The limestone bands seem to be cut off by a fault which separates Devonian from Carboniferous rocks east of Landlake; but some impure limestone is seen in the road-cutting at Larrick and again at Trewarlett, though workable limestone has apparently died out. The strike seems to curve southward so that around Trevozah Cross there are found in the roads some sandy and gritty bands like those of the gate-post quarry; they are associated with silvery micaceous shales.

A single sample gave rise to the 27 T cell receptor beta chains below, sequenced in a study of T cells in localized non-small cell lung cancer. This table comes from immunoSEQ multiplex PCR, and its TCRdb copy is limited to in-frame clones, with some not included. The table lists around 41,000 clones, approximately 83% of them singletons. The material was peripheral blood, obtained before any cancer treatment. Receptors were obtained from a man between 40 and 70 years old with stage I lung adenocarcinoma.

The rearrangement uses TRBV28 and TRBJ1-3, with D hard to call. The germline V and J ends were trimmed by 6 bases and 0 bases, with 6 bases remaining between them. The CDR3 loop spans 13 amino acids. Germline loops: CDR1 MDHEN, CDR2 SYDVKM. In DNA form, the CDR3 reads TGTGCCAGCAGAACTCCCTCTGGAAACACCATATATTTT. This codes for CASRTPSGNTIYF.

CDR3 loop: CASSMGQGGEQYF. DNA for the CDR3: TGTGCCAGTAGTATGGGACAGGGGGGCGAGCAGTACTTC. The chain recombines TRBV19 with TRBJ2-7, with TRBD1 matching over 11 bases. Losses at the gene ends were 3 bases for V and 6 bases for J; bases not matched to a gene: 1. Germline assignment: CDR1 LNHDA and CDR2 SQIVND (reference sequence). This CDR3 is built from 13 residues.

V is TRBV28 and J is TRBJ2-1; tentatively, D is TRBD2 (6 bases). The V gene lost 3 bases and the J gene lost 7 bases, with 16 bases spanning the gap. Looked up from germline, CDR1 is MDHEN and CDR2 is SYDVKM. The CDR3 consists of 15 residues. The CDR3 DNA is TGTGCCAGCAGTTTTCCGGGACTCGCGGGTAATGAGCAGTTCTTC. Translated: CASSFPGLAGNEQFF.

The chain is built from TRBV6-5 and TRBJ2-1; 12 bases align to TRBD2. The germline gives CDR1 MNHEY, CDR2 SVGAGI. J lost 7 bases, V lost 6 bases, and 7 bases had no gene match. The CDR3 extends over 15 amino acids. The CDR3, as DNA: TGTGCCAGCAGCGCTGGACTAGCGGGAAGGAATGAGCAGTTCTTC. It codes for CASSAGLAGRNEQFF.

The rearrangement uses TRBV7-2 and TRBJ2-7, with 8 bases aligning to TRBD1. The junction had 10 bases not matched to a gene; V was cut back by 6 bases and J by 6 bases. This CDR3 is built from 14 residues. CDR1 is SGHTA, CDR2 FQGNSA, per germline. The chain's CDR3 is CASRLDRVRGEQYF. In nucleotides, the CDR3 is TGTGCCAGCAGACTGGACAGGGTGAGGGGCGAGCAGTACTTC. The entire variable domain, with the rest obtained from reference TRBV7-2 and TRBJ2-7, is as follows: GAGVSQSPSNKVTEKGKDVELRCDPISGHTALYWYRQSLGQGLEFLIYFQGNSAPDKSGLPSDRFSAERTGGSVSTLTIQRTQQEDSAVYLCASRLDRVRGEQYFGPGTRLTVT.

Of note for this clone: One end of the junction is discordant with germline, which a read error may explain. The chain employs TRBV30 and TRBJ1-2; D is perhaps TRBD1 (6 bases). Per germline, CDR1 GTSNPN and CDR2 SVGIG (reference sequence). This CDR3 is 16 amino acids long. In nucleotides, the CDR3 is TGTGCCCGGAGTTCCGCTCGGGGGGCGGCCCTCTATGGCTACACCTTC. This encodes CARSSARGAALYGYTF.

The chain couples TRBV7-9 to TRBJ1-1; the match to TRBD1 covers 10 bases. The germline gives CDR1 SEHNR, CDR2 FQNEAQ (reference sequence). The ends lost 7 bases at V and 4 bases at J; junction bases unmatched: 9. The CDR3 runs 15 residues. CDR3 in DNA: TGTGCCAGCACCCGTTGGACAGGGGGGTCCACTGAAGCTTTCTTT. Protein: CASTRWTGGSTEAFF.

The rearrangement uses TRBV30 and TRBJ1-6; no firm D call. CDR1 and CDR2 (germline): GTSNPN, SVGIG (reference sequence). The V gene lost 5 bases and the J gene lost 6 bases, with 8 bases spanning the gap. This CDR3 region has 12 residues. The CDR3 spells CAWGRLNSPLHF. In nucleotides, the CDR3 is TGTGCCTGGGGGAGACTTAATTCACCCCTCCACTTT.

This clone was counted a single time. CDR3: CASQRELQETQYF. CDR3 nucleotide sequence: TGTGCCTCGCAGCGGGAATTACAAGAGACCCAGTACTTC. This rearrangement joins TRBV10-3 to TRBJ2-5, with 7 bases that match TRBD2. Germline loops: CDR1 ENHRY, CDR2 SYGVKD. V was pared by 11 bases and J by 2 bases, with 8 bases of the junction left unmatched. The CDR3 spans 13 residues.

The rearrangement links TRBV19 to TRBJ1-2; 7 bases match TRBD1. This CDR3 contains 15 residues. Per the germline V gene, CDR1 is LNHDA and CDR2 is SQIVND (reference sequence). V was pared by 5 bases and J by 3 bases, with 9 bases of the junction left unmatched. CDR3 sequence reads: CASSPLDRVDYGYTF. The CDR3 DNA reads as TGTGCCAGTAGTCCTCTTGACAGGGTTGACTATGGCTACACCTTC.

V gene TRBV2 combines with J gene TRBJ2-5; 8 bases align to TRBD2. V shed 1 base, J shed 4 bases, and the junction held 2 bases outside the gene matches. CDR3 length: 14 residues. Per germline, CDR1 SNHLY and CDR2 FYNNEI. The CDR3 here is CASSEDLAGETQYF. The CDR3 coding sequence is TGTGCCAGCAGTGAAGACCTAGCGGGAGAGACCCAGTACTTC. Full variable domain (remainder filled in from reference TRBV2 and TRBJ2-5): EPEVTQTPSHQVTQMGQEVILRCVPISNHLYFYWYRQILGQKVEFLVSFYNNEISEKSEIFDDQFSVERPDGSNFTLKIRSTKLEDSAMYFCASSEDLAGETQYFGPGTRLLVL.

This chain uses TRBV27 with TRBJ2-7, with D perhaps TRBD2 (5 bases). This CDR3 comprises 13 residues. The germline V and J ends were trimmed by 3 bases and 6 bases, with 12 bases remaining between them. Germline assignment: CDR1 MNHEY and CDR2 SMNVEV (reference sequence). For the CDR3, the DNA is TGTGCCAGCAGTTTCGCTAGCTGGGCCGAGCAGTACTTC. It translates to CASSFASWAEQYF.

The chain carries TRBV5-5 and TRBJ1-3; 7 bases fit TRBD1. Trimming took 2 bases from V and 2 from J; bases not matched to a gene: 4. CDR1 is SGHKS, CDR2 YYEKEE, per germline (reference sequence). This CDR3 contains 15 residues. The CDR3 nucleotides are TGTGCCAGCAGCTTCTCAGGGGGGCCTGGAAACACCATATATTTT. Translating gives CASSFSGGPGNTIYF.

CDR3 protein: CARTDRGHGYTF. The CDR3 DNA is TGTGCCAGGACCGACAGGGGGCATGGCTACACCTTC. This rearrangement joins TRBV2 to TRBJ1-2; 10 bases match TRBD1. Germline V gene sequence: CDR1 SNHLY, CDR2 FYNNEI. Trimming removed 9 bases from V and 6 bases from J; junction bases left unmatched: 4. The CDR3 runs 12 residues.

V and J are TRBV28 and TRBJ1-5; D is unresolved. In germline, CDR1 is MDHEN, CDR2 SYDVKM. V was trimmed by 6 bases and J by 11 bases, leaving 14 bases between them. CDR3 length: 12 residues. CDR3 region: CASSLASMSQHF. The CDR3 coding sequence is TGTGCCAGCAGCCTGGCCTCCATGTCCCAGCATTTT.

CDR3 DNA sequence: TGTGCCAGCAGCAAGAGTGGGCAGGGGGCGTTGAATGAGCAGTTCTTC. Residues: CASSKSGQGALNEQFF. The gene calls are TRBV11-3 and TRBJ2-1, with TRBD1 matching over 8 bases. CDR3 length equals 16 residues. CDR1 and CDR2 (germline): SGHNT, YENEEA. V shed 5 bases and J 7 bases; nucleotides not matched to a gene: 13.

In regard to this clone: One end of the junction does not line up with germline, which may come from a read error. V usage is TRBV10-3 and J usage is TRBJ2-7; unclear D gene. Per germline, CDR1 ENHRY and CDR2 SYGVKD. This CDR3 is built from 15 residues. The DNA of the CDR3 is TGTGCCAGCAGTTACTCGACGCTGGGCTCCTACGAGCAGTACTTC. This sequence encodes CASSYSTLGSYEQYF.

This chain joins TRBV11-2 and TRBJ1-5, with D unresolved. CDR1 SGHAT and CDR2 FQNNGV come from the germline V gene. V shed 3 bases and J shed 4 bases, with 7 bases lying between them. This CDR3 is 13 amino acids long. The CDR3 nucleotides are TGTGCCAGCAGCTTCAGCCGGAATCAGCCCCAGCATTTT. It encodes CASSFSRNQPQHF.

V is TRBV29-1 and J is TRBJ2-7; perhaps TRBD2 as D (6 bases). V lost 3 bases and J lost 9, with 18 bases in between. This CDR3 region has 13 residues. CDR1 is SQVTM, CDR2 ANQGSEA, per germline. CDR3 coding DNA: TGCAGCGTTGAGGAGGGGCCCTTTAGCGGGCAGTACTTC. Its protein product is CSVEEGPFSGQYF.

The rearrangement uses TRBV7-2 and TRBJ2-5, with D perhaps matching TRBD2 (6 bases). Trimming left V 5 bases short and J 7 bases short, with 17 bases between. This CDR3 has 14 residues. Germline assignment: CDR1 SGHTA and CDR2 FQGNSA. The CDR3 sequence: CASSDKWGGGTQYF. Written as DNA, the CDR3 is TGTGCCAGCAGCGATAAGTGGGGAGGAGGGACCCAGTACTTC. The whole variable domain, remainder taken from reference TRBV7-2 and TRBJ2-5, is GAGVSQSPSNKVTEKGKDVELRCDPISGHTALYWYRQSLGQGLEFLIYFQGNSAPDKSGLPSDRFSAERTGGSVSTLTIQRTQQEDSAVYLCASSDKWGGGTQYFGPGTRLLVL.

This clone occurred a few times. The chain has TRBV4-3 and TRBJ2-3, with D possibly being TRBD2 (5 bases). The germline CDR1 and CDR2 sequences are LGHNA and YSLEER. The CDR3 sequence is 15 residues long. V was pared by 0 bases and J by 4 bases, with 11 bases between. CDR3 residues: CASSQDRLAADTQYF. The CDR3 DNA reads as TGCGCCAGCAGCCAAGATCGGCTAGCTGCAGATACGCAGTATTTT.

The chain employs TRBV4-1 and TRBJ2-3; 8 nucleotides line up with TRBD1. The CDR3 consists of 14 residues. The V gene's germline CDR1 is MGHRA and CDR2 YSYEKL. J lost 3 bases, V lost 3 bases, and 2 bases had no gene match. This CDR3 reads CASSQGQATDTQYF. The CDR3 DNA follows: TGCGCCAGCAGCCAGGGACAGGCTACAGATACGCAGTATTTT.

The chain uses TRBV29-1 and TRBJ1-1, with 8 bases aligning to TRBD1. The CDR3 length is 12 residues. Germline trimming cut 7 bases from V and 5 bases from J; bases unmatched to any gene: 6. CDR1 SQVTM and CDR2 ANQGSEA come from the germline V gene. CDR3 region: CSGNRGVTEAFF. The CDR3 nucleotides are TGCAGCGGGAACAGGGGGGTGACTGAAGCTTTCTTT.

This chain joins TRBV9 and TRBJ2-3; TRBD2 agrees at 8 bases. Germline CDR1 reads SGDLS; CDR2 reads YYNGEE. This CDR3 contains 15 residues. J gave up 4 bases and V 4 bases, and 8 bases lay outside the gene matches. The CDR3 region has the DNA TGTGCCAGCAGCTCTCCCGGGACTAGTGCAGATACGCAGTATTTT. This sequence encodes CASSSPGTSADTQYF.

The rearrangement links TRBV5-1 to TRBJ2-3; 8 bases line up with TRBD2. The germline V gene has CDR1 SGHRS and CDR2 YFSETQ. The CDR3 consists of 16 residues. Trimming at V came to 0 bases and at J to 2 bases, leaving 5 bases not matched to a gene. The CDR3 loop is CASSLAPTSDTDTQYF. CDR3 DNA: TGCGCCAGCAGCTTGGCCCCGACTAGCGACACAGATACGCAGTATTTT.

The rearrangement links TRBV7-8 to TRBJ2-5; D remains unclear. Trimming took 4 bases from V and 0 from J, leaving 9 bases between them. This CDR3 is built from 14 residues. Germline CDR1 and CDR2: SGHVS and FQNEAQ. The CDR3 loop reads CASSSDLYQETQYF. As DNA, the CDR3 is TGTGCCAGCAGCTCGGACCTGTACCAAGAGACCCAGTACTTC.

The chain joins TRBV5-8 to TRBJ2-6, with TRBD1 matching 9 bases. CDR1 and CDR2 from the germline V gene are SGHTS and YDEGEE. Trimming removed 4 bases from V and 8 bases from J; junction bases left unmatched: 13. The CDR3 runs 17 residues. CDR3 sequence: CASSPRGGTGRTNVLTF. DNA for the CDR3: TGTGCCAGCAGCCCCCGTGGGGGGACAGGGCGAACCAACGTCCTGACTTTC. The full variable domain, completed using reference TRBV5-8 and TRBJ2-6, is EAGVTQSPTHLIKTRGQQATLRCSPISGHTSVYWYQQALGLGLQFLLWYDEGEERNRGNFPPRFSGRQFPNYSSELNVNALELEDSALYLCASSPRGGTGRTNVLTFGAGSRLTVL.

Around Lezant we could only see greenish slates with crinoid ossicles, such as might occur either above or below the limestone series; but highly fossiliferous slates are again seen in a small overgrown quarry by the roadside half-mile south-east of Landue Mill. The section in the adjoining road-cutting is now overgrown, though it still yields fragments of highly fossiliferous slate spirifers. It has been taken to indicate an unconformity between Devonian and Culm, but on what grounds is not obvious, the illustration given by De la Beche (‘Geological Report,’ pp.61, 107 and fig. 12; see also Phillips, ‘Palaeozoic Fossils,’ p. 197.) clearly represents an overthrust fault such as forms the junction wherever we have been able properly to examine it. This point will again be referred to.